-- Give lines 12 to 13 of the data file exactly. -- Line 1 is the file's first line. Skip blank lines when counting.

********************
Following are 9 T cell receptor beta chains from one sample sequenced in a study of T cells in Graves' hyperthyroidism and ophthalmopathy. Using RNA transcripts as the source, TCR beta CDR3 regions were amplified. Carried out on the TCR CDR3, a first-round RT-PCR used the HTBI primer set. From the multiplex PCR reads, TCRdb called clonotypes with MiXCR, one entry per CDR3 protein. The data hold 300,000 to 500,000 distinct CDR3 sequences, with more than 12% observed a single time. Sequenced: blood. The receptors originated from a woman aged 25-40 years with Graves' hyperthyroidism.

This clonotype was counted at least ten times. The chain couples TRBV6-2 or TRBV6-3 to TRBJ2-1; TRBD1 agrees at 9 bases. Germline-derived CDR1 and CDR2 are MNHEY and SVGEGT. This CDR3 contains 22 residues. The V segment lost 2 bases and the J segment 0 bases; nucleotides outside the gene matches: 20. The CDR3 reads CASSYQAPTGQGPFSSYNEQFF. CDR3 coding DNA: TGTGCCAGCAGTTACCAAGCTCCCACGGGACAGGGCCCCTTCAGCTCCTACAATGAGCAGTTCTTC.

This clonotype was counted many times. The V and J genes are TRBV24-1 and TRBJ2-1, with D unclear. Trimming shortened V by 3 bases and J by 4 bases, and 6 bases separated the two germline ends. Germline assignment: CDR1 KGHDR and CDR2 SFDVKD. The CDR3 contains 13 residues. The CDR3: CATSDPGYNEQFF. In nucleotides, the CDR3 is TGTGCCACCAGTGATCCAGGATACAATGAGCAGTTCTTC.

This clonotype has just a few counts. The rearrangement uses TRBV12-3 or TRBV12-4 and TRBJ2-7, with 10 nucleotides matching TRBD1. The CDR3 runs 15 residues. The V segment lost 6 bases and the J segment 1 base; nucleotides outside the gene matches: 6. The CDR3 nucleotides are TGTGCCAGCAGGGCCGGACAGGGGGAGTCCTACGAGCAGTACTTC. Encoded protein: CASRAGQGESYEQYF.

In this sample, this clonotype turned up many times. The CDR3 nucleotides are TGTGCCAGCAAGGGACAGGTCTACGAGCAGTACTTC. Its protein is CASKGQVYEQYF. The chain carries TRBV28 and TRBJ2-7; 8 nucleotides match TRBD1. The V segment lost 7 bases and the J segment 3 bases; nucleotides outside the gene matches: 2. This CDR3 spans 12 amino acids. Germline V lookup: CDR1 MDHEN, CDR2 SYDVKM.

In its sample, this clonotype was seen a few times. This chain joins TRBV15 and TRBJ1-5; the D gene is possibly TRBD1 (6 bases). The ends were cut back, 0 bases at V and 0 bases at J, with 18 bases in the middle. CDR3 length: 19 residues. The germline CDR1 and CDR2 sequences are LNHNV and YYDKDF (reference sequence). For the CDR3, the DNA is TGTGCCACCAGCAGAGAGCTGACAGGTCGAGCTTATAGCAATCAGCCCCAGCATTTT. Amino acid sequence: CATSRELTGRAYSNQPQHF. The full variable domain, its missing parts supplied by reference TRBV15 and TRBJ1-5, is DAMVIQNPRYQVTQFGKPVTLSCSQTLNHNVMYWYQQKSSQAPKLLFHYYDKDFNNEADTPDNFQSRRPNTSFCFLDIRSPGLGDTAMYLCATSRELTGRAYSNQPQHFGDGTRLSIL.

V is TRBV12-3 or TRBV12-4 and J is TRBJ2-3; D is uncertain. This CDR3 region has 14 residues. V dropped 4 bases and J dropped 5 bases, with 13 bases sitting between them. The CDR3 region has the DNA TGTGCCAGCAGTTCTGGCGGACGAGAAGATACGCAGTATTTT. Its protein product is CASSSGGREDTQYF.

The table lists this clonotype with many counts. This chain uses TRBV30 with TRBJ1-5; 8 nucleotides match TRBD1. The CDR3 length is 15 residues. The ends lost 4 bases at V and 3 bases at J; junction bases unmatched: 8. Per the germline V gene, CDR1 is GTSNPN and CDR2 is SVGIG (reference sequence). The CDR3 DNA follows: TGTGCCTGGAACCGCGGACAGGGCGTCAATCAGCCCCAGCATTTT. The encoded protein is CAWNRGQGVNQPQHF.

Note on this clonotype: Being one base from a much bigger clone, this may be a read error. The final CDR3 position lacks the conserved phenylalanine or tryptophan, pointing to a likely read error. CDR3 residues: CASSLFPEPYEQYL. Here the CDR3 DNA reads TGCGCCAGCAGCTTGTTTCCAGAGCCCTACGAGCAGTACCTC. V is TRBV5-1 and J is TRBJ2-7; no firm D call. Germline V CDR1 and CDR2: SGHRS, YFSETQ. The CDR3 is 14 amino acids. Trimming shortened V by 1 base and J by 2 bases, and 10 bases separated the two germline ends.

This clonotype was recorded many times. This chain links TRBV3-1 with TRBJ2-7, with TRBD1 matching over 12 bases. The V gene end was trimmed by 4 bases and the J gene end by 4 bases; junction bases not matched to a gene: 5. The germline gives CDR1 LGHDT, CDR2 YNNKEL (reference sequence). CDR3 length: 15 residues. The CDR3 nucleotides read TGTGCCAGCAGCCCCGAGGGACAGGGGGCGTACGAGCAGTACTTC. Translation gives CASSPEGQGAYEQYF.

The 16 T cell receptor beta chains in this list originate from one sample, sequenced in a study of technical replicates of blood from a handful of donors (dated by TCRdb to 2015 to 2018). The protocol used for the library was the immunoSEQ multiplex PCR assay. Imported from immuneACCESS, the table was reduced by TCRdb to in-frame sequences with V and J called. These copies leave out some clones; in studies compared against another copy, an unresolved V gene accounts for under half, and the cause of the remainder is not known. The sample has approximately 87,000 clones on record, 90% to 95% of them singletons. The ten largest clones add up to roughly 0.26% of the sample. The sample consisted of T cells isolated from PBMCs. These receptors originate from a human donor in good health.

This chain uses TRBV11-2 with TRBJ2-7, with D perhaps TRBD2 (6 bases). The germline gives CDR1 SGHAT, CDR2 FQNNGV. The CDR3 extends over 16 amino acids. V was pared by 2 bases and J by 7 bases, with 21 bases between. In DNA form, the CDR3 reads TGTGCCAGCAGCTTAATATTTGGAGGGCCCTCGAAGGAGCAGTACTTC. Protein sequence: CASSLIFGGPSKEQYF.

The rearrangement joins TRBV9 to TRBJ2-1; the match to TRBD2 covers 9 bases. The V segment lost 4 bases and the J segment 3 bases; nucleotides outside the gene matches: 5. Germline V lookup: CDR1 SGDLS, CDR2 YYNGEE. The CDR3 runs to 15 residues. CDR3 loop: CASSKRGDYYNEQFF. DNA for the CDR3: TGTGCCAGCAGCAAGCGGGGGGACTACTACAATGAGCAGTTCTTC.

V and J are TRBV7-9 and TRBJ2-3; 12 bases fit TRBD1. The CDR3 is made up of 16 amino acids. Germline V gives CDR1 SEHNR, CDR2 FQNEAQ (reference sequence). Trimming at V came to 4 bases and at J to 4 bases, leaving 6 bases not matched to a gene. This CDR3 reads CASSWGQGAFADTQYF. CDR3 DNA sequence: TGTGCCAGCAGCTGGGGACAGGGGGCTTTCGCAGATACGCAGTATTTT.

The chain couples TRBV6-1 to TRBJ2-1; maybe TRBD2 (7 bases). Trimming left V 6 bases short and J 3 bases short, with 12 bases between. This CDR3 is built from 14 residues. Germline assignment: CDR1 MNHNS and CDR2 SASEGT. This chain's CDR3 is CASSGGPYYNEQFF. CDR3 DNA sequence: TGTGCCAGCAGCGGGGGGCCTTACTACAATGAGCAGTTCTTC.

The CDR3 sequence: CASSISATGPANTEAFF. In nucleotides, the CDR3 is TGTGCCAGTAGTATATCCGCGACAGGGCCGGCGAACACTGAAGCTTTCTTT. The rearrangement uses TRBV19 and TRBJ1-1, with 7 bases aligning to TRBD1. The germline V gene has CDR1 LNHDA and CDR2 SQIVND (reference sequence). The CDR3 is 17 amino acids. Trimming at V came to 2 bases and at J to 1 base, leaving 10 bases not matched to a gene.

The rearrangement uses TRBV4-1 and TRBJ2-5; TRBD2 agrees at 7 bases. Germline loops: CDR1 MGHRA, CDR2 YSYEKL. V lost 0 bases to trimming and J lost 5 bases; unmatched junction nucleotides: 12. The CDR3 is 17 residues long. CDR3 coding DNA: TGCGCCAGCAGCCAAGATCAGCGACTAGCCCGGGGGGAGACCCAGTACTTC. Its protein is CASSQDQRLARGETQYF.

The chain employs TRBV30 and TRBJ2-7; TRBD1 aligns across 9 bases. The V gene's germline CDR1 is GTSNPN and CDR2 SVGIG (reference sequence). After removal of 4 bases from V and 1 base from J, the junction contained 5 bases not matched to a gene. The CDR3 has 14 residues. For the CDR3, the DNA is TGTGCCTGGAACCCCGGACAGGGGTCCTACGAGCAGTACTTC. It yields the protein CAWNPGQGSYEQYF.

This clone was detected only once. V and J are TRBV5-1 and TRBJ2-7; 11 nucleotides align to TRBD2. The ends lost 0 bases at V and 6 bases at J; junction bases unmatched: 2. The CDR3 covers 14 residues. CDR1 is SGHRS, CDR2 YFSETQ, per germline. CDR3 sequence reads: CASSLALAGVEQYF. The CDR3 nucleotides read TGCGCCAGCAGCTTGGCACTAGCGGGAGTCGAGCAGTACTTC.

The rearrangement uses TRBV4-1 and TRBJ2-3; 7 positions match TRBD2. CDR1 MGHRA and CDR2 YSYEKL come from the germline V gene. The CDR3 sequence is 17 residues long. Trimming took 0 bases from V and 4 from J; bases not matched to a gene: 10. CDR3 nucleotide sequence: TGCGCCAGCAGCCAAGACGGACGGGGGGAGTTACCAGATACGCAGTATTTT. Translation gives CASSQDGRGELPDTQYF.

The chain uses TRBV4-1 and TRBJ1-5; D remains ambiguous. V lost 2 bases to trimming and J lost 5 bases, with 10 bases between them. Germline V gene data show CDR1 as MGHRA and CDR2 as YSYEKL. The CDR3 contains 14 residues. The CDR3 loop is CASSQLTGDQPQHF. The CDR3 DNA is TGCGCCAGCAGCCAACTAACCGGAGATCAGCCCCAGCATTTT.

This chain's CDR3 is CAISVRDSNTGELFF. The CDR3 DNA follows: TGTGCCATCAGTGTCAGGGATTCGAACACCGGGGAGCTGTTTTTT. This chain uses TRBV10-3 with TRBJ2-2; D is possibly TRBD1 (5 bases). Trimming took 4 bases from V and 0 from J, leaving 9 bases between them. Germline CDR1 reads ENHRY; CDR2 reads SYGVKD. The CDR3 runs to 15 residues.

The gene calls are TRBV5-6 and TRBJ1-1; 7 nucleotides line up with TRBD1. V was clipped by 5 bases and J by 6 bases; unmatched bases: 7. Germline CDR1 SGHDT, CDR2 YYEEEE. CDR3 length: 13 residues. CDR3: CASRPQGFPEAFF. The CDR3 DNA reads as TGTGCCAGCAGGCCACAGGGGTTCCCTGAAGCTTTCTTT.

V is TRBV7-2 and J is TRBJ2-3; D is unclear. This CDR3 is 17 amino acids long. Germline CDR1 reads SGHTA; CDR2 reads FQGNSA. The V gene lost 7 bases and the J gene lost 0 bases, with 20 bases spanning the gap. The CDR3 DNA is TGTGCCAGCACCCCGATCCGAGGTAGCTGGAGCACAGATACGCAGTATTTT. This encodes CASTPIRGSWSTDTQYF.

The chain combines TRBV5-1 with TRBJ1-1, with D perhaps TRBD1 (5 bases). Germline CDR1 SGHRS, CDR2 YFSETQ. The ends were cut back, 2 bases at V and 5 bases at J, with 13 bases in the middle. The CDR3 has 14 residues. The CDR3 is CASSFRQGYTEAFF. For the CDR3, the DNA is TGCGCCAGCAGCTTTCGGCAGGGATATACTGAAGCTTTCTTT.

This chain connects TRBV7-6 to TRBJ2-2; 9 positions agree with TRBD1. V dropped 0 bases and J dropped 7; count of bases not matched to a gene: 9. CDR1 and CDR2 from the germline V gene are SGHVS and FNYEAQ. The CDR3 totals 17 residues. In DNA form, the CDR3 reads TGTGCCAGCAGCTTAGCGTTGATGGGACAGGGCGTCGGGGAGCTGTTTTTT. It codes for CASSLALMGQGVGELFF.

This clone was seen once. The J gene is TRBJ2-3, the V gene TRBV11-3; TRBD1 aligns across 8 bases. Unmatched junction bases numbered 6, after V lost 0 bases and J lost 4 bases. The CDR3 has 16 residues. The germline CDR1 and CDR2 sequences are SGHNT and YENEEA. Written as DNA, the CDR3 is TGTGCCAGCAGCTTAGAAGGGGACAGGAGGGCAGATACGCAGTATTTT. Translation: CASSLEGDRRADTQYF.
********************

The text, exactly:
This chain uses TRBV11-2 with TRBJ2-7, with D perhaps TRBD2 (6 bases). The germline gives CDR1 SGHAT, CDR2 FQNNGV. The CDR3 extends over 16 amino acids. V was pared by 2 bases and J by 7 bases, with 21 bases between. In DNA form, the CDR3 reads TGTGCCAGCAGCTTAATATTTGGAGGGCCCTCGAAGGAGCAGTACTTC. Protein sequence: CASSLIFGGPSKEQYF.

The rearrangement joins TRBV9 to TRBJ2-1; the match to TRBD2 covers 9 bases. The V segment lost 4 bases and the J segment 3 bases; nucleotides outside the gene matches: 5. Germline V lookup: CDR1 SGDLS, CDR2 YYNGEE. The CDR3 runs to 15 residues. CDR3 loop: CASSKRGDYYNEQFF. DNA for the CDR3: TGTGCCAGCAGCAAGCGGGGGGACTACTACAATGAGCAGTTCTTC.